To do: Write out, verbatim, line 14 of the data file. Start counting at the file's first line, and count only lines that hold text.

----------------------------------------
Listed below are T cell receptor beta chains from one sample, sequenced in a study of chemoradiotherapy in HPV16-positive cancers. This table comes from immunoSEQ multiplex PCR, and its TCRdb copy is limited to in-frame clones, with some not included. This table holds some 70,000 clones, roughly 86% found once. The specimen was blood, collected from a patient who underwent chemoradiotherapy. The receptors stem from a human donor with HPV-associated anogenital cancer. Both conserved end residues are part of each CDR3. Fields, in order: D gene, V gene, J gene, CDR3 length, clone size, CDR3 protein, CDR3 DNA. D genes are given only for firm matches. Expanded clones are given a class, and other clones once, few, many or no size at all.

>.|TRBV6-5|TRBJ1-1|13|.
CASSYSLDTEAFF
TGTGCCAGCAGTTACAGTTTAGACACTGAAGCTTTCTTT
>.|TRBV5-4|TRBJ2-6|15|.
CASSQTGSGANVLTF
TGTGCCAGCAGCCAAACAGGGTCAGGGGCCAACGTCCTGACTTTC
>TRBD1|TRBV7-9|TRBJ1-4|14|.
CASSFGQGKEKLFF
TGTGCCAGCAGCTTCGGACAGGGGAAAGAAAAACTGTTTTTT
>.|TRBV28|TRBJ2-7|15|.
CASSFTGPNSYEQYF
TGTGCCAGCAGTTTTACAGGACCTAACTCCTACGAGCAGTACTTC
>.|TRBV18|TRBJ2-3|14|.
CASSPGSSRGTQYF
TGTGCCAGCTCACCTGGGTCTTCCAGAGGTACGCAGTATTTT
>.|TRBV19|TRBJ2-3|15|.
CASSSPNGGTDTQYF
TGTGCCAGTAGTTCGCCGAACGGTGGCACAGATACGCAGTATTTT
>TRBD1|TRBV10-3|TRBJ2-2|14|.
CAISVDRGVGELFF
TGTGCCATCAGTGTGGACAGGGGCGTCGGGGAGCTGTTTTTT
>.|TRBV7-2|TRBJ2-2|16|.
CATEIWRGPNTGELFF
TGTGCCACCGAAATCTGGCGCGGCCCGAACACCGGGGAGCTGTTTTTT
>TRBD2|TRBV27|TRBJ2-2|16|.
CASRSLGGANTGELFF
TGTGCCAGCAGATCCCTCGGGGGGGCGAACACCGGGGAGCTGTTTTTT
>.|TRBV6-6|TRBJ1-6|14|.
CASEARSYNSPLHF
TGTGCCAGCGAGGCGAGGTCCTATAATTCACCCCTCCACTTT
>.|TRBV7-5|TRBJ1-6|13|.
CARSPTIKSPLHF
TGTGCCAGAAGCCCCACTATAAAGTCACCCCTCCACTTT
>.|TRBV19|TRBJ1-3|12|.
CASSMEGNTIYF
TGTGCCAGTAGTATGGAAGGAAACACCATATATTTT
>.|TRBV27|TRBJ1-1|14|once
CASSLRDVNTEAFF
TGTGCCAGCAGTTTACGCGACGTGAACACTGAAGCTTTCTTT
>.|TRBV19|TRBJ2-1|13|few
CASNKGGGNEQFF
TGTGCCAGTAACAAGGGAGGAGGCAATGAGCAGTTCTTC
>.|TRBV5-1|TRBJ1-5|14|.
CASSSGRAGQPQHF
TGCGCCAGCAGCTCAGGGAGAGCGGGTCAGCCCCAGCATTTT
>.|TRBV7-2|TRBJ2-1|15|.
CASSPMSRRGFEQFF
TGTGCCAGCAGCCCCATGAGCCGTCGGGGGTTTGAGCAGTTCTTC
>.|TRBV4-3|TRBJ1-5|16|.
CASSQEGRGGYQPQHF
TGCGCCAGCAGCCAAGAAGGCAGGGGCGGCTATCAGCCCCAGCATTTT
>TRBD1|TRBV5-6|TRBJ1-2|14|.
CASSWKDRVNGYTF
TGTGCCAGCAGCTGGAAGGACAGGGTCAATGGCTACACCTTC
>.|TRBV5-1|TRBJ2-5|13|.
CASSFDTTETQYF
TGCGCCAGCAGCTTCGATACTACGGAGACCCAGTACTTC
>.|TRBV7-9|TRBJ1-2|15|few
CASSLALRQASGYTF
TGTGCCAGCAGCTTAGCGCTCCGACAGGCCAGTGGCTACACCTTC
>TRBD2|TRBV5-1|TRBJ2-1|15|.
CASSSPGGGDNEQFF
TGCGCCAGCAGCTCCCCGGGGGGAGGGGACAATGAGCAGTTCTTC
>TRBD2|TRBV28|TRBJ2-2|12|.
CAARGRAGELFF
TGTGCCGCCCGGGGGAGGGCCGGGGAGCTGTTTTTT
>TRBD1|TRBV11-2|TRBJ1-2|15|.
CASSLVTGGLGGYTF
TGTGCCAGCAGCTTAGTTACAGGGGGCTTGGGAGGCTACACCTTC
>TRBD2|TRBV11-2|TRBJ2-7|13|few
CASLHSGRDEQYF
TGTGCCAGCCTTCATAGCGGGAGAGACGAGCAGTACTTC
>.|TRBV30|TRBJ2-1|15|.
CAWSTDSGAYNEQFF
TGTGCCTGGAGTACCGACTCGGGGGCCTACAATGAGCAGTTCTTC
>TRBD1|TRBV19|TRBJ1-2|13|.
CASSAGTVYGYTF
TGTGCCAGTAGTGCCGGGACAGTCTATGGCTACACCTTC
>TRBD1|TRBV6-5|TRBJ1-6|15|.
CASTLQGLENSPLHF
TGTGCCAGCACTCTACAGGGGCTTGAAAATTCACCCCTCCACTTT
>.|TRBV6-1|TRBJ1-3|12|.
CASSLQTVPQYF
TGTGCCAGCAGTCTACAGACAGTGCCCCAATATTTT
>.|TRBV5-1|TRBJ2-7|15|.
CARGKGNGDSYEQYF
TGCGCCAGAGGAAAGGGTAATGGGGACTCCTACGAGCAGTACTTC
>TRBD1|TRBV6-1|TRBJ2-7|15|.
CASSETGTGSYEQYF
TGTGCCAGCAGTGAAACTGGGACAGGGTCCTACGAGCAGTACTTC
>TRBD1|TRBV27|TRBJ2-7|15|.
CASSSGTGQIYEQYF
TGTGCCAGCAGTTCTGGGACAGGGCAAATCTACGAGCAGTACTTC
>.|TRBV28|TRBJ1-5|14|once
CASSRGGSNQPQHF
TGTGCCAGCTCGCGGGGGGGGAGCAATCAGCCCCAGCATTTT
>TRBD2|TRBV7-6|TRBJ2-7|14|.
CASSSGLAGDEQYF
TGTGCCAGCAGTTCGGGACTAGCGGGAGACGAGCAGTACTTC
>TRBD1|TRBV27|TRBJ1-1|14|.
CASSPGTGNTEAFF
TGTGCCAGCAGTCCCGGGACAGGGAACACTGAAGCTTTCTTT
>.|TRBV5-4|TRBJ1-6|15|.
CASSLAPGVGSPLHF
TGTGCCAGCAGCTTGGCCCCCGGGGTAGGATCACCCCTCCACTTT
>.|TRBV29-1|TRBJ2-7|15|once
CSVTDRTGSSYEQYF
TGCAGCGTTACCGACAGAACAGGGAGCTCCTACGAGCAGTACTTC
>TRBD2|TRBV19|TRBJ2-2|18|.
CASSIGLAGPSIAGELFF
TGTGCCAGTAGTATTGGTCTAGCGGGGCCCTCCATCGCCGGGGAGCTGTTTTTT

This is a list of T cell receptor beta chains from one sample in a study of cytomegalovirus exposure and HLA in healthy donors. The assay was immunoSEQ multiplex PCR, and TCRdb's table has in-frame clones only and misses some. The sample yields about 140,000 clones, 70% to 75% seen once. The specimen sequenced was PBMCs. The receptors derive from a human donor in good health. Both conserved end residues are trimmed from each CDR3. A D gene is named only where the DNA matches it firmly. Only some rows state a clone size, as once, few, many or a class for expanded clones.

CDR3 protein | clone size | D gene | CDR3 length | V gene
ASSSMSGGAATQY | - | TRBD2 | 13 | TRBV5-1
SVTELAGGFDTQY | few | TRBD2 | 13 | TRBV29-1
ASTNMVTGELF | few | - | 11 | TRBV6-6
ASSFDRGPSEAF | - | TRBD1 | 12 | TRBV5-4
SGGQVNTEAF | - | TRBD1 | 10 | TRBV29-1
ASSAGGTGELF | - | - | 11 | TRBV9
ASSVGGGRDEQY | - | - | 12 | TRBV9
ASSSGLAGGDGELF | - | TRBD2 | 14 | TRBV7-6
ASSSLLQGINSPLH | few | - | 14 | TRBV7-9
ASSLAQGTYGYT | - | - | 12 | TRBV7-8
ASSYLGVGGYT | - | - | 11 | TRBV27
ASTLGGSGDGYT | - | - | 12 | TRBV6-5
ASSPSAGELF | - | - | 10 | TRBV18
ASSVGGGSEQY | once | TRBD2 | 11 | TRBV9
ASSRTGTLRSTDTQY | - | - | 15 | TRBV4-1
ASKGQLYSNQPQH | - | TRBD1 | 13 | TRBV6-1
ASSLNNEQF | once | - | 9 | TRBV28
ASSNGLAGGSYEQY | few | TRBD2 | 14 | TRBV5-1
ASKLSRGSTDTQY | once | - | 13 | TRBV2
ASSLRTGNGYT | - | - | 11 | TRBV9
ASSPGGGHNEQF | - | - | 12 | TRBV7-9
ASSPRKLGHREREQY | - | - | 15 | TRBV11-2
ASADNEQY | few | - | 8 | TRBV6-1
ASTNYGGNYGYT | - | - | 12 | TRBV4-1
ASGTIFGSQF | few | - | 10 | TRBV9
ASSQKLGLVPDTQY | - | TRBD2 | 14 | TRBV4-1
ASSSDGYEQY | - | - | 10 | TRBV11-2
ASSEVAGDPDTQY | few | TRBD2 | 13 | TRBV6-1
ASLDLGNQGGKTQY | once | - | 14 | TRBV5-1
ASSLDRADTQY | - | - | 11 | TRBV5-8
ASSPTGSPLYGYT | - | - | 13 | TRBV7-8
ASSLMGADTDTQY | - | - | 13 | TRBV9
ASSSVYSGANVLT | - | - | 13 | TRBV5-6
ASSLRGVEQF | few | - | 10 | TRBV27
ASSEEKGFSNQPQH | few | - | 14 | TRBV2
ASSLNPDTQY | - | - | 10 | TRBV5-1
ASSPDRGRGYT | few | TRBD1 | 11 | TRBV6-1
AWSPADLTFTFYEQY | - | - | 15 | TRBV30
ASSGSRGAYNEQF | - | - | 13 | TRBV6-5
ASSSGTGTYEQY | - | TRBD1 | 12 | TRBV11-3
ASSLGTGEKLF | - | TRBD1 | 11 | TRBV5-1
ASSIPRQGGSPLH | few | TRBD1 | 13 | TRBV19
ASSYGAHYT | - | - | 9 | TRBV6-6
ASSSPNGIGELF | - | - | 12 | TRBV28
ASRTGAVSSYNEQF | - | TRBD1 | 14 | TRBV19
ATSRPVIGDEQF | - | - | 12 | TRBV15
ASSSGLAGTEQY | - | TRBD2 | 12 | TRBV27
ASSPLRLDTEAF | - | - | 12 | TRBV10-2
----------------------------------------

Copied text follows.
>.|TRBV18|TRBJ2-3|14|.